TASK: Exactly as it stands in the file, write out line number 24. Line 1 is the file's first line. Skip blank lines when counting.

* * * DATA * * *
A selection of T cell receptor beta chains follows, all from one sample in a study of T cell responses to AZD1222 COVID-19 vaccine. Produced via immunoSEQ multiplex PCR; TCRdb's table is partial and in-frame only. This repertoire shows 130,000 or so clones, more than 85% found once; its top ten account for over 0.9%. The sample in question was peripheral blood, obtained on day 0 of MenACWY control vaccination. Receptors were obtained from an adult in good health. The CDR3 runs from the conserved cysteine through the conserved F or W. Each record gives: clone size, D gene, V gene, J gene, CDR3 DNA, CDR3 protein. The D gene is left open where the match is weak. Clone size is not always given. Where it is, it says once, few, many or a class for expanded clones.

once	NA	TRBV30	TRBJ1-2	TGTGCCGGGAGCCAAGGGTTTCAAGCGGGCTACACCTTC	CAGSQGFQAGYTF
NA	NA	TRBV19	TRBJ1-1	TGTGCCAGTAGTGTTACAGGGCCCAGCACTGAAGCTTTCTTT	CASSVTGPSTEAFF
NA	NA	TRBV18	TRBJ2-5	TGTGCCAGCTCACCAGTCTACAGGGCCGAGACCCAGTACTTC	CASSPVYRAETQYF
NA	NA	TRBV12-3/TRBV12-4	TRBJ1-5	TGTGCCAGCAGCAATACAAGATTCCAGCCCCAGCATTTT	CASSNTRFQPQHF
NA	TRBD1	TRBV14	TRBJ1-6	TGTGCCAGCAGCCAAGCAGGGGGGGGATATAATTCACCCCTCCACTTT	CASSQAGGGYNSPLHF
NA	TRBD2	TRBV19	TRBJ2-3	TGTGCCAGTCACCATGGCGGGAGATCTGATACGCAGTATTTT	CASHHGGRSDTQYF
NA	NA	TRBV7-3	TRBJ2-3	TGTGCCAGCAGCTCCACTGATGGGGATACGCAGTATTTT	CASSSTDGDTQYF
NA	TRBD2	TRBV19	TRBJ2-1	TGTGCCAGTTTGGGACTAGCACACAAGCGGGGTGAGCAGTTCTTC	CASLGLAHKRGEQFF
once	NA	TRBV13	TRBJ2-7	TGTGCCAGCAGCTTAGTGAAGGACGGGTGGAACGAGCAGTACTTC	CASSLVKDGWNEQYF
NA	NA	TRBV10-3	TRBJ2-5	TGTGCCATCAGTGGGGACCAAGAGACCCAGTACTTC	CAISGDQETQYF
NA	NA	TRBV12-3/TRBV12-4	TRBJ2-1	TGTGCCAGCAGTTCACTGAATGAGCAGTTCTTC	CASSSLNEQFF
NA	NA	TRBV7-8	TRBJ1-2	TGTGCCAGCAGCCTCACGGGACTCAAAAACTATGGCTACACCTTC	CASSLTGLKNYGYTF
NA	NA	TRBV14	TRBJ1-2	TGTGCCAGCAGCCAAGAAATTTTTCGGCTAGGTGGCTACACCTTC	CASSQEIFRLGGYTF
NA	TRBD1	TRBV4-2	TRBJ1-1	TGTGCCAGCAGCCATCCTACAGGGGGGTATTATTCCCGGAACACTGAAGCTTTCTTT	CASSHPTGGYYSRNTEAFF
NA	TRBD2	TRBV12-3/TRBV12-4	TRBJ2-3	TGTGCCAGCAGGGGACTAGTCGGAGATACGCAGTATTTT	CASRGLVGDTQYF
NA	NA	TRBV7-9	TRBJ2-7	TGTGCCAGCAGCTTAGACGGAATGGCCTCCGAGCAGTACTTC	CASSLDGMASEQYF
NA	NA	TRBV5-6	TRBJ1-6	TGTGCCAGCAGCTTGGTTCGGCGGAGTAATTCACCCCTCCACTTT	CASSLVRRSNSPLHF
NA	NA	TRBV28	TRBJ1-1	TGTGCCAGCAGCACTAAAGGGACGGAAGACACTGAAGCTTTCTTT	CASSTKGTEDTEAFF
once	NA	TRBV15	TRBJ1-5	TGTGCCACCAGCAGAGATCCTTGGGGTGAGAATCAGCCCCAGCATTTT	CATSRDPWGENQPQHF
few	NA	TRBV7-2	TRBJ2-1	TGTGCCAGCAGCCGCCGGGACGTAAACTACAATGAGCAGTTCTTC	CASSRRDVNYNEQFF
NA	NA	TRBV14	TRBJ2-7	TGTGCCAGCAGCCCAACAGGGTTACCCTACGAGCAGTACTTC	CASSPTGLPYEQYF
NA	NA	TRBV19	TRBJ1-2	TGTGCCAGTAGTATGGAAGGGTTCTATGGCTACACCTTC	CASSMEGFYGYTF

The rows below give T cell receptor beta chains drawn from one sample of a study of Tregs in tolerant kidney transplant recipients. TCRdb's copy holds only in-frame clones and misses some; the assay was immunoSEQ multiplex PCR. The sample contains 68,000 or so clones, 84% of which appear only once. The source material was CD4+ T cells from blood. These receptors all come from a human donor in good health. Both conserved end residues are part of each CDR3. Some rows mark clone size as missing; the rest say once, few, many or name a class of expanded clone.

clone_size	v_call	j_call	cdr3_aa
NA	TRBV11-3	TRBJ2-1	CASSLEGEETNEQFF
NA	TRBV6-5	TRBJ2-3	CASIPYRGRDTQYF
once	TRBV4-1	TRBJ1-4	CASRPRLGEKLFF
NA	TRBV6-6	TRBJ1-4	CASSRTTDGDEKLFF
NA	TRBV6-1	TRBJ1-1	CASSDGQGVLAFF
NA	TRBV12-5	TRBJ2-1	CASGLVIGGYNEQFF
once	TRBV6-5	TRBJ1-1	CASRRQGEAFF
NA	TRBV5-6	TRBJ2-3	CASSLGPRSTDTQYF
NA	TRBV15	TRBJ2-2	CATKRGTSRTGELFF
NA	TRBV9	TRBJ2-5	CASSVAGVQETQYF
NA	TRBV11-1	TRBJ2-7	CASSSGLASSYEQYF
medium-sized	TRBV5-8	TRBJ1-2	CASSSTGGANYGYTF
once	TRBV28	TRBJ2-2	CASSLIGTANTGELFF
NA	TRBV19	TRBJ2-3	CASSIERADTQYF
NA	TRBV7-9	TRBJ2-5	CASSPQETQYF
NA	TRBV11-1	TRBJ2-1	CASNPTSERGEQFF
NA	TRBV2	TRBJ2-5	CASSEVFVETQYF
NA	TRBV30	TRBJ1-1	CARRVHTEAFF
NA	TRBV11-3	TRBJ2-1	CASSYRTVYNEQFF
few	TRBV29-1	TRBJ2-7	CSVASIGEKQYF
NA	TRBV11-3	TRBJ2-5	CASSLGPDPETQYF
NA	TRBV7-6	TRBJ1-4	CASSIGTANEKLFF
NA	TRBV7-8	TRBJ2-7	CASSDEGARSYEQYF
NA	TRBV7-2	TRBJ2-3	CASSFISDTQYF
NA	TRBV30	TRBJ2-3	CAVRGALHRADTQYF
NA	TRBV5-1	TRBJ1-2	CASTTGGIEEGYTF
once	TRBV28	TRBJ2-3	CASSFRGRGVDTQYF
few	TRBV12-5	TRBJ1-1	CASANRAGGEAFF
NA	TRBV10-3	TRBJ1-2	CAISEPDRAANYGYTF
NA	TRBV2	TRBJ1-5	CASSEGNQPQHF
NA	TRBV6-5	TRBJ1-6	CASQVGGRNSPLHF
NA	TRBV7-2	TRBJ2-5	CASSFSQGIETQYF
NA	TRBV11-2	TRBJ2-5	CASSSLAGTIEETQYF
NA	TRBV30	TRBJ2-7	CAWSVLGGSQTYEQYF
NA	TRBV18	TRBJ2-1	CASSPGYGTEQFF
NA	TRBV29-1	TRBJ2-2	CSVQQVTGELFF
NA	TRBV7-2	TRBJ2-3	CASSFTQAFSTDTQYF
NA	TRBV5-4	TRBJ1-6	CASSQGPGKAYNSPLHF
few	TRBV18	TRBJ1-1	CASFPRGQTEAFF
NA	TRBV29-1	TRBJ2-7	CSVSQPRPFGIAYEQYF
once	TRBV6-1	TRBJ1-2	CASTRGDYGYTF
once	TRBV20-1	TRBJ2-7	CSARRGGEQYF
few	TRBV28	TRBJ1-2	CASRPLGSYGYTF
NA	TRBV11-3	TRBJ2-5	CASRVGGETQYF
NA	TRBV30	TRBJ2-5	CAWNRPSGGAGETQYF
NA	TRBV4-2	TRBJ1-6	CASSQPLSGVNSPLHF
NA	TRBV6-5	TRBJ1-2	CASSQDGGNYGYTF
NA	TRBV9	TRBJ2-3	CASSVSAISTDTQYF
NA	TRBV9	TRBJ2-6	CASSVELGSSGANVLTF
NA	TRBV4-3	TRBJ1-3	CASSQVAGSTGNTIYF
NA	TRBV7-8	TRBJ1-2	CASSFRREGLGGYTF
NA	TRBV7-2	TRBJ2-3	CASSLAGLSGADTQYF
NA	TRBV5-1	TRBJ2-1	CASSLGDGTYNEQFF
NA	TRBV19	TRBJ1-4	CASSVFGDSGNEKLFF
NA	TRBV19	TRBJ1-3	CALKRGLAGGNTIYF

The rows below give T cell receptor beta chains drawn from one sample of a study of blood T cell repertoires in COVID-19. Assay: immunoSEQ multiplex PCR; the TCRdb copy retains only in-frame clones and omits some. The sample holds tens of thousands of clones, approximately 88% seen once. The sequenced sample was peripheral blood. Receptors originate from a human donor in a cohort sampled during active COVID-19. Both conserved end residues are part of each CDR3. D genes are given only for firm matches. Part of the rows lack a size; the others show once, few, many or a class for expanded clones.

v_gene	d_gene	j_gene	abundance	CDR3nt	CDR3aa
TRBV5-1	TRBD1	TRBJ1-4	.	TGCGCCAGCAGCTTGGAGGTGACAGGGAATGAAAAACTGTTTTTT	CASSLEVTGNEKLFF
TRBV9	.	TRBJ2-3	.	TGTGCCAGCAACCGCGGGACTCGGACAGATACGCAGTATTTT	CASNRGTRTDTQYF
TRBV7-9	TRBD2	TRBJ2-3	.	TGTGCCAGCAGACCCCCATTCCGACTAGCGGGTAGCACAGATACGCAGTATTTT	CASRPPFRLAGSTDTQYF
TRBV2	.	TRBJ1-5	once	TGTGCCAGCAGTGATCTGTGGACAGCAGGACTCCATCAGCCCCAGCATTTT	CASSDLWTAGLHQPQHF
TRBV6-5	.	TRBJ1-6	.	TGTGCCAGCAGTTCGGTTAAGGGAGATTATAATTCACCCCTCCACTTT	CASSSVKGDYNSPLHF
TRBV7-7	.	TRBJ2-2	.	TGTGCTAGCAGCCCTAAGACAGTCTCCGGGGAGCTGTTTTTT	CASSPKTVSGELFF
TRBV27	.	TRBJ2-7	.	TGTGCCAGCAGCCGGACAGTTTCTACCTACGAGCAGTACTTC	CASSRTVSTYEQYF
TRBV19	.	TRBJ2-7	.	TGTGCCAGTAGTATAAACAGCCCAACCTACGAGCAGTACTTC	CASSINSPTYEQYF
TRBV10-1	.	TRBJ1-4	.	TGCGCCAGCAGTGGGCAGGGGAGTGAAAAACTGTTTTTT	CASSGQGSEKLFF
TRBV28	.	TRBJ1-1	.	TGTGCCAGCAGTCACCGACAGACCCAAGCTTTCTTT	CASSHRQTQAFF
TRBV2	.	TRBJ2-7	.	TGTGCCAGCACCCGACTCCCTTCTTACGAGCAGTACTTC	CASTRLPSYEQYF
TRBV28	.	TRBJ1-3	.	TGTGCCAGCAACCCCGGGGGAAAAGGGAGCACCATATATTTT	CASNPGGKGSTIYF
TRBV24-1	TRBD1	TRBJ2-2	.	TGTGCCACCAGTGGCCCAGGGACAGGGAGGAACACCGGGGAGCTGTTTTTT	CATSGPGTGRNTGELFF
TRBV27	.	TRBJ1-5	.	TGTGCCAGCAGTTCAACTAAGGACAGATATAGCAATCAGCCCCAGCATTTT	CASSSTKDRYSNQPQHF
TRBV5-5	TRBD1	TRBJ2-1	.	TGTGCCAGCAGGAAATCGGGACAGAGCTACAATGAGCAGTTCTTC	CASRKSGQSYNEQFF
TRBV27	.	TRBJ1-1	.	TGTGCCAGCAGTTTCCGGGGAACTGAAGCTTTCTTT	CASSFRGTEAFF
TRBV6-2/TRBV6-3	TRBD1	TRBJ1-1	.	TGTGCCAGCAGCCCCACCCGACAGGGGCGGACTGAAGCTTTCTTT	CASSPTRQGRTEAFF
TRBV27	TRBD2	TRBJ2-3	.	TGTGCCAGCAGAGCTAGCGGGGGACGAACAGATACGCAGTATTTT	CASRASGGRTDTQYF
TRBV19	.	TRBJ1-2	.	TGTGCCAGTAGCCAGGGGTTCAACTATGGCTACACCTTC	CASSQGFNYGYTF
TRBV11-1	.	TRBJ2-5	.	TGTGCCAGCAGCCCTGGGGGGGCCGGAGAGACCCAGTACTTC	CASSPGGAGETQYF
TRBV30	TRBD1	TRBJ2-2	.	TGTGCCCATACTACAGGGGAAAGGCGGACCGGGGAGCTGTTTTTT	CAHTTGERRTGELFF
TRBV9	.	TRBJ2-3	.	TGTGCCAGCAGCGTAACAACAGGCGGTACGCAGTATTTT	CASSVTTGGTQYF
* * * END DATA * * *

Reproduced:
The rows below give T cell receptor beta chains drawn from one sample of a study of Tregs in tolerant kidney transplant recipients. TCRdb's copy holds only in-frame clones and misses some; the assay was immunoSEQ multiplex PCR. The sample contains 68,000 or so clones, 84% of which appear only once. The source material was CD4+ T cells from blood. These receptors all come from a human donor in good health. Both conserved end residues are part of each CDR3. Some rows mark clone size as missing; the rest say once, few, many or name a class of expanded clone.